Retirement is looking better and better all the time!
Matt Lafferty
mlafferty at universalenergies.com
(916) 422-9772 Office
(916) 914-2247 Fax
(916) 628-7694 Cell
www.universalenergies.com
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</x-flowed>
Mo Rousso
2004-03-15 22:58:37 UTC
Permalink
Yes, the City of San Diego outlawed EMT without the appropriate fittings
some time ago. They recommend PVC or rigid. PVC exposed to sunlight for 20
years -- yeah, right.

Unfortunately, all of the heads of the various San Diego County
jurisdictions meet for a monthly luncheon where they swap notes. So,
everyone in San Diego pretty much fails EMT installs without RT fittings.

Is PVC made from oil? Matt, there may be another conspiracy here! Damn
their eyes! :)
--
Mo Rousso
President
HelioPower, Inc
760.451.9374
www.heliopower.com

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Mo Rousso
2004-03-15 23:30:40 UTC
Permalink
Post by William Miller
Following up on the PVC issue: I spoke to a representative from Carlon
some time ago about UV resistance. Apparently it doesn't say that on the
pipe for no reason. Any UV discoloration of PVC is only a few microns
thick. It does not compromise the structural integrity of the product in
any way. I'd actually like to have PVC on my roof for 20 years over EMT
(especially in any marine proximity). Remember, beauty is only skin deep,
but rust can go all the way through!
That's good to know about the PVC. And I agree with the rust issue. I
guess time will tell if PVC is a superior solution since we have put in
quite a number of these since the rule change.
--
Mo Rousso
President
HelioPower, Inc
760.451.9374
www.heliopower.com

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Bill Brooks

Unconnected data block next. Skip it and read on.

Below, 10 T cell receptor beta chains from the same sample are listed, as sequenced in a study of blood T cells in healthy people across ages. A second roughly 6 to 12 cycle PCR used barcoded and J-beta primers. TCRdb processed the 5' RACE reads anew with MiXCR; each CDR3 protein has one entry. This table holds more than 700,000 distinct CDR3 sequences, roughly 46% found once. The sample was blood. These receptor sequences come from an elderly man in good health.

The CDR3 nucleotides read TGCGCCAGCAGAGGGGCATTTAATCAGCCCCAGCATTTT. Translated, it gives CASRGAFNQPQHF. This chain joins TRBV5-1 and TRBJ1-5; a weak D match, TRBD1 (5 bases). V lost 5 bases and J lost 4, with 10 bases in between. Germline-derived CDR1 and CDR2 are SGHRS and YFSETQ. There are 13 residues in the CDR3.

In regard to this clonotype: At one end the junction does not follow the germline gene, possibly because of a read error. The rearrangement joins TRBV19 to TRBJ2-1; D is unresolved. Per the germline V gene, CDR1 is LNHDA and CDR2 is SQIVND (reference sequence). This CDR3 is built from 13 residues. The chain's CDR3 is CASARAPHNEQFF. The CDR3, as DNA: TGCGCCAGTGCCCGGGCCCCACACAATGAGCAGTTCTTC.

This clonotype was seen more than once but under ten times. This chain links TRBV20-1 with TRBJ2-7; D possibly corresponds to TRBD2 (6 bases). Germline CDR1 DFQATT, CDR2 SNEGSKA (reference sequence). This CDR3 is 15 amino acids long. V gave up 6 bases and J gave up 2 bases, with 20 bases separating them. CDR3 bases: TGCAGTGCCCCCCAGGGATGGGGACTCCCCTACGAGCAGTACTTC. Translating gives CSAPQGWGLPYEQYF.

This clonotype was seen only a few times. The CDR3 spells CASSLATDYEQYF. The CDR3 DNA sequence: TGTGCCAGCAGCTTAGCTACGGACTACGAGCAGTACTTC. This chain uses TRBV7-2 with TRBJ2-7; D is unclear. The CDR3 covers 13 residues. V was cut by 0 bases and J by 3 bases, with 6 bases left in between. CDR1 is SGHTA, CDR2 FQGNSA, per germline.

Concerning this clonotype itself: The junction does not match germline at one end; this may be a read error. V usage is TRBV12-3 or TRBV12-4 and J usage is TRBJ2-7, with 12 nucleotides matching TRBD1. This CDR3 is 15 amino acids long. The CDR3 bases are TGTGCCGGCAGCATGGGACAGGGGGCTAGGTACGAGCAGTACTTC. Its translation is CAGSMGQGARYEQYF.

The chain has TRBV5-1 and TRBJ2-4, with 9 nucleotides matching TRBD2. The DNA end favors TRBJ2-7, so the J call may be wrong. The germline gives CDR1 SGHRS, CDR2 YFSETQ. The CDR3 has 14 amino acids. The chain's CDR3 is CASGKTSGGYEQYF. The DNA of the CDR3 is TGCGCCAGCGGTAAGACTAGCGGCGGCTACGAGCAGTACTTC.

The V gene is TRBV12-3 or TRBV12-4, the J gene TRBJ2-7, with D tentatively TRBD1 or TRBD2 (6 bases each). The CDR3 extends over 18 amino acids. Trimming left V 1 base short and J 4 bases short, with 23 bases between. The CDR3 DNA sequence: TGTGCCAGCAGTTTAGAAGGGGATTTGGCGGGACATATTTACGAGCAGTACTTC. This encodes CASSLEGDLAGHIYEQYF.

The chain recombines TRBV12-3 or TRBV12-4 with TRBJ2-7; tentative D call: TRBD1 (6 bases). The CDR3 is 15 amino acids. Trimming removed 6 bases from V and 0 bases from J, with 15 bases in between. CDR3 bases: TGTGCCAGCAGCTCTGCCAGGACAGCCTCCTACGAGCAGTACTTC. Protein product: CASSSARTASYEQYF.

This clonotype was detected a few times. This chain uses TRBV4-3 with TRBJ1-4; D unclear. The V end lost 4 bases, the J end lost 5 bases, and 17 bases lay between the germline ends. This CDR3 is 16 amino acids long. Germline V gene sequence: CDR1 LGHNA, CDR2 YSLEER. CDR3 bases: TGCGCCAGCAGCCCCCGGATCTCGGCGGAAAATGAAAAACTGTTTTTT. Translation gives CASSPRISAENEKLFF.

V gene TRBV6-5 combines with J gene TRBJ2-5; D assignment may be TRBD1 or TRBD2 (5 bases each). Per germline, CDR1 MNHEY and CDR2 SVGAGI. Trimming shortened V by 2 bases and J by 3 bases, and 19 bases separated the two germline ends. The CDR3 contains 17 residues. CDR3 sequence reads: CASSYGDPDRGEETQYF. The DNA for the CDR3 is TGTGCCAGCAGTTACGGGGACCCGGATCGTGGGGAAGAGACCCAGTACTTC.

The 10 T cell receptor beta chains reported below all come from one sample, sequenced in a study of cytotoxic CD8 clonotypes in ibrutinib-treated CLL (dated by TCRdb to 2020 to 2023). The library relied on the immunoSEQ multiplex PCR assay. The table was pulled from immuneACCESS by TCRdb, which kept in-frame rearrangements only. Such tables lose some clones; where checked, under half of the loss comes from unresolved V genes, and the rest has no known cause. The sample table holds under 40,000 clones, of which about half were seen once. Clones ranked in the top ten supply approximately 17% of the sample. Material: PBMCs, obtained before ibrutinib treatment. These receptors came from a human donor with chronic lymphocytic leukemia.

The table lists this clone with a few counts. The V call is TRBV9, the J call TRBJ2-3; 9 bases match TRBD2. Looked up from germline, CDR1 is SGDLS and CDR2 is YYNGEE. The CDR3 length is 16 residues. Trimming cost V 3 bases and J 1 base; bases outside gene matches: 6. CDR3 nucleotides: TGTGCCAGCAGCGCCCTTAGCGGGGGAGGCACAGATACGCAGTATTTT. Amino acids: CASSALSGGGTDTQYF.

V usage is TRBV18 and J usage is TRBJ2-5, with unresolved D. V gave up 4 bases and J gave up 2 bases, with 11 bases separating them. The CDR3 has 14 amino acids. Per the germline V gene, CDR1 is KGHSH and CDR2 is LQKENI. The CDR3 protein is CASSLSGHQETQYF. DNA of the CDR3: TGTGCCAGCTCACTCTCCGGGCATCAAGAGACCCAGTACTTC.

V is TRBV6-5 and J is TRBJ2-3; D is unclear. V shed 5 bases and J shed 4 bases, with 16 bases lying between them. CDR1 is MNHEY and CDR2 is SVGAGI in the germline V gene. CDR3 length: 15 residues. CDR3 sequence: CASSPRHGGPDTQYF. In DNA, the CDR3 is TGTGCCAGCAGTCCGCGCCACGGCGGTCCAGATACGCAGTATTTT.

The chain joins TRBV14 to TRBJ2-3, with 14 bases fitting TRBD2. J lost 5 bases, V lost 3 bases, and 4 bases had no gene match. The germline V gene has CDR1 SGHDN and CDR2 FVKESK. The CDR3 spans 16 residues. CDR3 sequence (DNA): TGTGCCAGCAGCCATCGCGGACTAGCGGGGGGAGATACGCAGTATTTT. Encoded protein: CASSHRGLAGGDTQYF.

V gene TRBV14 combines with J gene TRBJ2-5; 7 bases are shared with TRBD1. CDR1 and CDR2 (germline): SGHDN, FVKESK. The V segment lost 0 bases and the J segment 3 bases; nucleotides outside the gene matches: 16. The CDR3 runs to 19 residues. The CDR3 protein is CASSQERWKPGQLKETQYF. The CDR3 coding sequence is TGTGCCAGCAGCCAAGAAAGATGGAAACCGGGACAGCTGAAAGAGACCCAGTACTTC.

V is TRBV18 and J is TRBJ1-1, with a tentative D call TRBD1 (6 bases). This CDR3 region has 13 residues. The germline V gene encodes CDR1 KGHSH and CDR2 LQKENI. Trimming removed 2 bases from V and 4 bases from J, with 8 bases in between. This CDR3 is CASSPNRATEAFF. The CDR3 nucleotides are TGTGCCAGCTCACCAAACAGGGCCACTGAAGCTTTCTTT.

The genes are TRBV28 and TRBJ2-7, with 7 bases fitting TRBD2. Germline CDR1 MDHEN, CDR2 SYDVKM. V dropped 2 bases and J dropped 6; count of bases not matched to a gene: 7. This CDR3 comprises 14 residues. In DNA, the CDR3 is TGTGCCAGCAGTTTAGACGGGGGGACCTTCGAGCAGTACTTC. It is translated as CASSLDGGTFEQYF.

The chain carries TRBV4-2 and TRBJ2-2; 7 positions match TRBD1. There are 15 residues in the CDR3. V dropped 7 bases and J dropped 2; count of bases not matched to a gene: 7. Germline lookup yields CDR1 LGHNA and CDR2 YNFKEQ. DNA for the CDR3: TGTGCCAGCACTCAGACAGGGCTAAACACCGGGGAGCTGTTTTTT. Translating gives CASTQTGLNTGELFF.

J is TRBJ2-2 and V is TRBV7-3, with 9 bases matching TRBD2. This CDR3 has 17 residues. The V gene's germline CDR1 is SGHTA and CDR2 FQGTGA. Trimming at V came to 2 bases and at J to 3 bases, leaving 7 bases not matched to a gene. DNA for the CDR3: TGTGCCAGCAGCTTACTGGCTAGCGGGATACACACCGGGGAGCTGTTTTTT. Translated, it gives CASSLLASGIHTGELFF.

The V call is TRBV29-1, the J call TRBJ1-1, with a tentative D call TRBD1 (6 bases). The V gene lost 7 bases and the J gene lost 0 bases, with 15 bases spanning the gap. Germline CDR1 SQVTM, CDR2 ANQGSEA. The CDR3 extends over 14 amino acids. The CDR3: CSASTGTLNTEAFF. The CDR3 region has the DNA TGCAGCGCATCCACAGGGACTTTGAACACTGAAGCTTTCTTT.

2004-03-16 00:14:33 UTC
Permalink
Mo and William,

I would take anything that a Carlon representative said with a grain of
salt. They are in the business of saying that their product is as good or
better than EMT. Show me an unbiased engineering study done on the two and
we'll talk. Waterfront environments aside, most of California has extremely
low corrosion rates, and I would put my bets on EMT any day. Water tightness
is a hoax that I hope UL and others get away from. Water lives in outdoor
conduit systems regardless of their composition. That is why all conductors
must be wet rated.

I'll be seeing the San Diego inspectors at their annual meeting in a few
weeks, and I'll ask them about this issue. It doesn't make a lot of sense to
me. I believe that outdoor boxes and wiring systems need drains to allow
water to escape. Putting a better watertight fitting on a conduit is going
the wrong way in my book.

Bill.

-----Original Message-----
From: Mo Rousso [mailto:mrousso at heliopower.com]
Sent: Monday, March 15, 2004 3:31 PM
To: RE-wrenches at topica.com
Subject: Re: EMT - UL Heads Up [RE-wrenches]
Post by William Miller
Following up on the PVC issue: I spoke to a representative from Carlon
some time ago about UV resistance. Apparently it doesn't say that on the